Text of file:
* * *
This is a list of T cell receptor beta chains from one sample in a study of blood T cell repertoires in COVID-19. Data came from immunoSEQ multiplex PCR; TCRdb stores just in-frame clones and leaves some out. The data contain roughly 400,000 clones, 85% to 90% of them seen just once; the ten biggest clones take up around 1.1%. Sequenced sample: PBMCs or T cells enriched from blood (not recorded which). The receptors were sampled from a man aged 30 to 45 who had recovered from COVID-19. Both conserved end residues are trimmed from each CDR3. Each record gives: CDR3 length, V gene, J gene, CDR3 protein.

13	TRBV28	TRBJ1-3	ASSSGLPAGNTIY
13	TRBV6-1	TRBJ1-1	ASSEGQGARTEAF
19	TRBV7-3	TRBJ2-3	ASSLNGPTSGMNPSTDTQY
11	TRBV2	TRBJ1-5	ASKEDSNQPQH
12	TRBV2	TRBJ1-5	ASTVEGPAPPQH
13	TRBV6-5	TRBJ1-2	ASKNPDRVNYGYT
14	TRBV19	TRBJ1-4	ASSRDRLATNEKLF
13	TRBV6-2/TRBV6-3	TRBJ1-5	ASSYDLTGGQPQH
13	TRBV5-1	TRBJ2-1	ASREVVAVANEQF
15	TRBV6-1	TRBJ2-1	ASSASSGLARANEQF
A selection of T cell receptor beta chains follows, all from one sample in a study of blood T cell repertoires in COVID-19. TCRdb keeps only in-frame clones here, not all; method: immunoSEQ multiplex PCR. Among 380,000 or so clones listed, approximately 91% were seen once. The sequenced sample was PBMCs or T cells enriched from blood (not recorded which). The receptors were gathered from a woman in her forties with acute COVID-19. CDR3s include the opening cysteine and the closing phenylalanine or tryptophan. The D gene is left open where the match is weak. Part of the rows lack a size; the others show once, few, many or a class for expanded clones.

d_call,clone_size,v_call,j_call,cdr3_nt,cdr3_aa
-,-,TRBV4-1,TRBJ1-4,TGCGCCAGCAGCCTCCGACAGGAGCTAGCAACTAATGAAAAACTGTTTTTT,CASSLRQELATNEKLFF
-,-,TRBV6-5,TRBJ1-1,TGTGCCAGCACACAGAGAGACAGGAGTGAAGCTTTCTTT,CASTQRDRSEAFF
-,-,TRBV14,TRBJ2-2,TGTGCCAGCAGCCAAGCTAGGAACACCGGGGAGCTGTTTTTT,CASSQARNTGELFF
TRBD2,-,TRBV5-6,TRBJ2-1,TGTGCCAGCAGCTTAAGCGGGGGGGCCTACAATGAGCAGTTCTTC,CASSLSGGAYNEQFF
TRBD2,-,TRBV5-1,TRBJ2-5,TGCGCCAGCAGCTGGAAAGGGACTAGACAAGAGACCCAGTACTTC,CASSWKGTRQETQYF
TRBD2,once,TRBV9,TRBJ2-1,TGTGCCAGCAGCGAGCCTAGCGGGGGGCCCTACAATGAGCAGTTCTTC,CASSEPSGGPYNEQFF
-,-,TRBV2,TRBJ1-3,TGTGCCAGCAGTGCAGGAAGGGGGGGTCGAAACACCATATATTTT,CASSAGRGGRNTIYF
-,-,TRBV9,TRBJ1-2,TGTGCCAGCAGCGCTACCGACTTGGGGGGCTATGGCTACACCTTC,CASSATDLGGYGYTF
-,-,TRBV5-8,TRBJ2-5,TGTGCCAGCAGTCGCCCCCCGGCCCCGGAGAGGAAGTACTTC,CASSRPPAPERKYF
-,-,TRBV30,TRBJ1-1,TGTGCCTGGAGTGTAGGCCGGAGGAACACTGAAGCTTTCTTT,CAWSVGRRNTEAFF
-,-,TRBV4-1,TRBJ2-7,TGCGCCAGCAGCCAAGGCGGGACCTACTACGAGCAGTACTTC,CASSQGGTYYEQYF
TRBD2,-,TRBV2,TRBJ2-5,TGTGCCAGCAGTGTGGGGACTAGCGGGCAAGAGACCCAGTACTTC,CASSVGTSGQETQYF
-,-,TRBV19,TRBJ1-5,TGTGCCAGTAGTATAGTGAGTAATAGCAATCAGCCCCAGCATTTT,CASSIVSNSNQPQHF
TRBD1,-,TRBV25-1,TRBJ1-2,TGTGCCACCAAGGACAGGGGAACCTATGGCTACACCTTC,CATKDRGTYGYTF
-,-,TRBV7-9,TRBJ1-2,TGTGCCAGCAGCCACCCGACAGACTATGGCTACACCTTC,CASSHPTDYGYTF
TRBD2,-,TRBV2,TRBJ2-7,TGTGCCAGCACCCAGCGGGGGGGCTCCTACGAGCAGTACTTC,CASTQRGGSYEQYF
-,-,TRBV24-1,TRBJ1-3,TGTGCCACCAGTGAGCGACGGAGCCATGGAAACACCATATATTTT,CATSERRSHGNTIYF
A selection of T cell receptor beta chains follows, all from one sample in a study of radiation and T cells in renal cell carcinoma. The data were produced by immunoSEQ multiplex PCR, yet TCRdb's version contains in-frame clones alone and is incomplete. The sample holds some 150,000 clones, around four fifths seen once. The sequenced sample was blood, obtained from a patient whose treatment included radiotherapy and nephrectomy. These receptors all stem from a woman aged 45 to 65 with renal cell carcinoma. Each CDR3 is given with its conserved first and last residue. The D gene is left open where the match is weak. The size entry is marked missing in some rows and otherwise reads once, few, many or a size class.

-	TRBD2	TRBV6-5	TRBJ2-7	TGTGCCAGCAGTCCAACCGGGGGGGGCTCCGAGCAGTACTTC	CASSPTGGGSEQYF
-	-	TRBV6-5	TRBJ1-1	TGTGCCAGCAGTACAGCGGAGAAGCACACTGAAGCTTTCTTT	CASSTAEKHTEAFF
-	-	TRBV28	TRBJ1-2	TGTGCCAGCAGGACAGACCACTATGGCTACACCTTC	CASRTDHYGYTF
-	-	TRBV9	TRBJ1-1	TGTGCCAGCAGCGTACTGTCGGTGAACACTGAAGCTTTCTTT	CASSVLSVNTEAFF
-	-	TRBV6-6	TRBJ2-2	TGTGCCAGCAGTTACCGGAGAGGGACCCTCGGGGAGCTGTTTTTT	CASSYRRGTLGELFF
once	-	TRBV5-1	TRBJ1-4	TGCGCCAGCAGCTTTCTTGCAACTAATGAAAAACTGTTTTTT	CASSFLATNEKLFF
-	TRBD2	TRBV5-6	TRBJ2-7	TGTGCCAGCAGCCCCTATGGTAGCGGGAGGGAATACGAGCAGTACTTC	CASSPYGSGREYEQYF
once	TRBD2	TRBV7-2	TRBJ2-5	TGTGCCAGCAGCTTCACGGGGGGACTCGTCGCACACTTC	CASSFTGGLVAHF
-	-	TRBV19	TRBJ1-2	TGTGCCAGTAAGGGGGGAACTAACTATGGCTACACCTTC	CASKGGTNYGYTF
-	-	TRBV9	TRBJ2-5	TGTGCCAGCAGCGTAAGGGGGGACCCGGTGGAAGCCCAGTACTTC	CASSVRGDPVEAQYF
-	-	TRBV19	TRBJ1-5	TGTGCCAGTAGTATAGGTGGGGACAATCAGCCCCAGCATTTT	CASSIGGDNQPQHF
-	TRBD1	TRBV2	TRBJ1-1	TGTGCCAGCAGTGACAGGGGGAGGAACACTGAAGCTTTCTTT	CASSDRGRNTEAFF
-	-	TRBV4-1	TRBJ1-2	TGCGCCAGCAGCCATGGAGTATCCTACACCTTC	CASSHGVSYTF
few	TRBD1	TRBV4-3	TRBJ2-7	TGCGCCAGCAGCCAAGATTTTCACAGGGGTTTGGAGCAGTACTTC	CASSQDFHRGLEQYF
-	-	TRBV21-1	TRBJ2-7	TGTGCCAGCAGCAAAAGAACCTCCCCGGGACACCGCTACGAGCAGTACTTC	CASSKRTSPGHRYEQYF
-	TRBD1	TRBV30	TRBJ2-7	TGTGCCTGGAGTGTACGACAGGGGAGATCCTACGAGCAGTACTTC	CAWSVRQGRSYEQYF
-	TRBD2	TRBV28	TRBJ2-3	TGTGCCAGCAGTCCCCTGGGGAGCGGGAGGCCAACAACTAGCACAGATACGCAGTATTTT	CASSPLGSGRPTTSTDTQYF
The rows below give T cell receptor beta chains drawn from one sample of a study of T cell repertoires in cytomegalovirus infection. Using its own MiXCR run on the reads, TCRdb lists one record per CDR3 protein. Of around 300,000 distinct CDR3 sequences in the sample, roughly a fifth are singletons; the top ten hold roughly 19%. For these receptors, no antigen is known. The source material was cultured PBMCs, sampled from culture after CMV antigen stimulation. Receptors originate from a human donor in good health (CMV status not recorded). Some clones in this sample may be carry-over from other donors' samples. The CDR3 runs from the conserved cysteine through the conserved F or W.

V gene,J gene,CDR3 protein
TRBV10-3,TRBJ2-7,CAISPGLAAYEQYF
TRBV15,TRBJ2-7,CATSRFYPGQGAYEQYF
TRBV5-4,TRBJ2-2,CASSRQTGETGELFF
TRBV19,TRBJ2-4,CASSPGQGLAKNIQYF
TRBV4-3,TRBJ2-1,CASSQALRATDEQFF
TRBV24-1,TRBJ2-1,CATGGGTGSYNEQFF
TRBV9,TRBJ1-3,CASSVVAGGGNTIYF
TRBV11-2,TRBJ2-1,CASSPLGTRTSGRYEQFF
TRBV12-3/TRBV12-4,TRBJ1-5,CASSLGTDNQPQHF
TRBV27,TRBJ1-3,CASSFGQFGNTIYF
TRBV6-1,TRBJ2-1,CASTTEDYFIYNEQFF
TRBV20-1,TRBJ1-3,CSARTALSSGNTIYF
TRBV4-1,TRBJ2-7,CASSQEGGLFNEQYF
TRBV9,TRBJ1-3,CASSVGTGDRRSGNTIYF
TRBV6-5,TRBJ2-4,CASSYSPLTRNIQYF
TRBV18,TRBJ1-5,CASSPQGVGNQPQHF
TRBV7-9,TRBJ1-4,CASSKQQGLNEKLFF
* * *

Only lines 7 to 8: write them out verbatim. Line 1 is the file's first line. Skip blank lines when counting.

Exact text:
13	TRBV6-5	TRBJ1-2	ASKNPDRVNYGYT
14	TRBV19	TRBJ1-4	ASSRDRLATNEKLF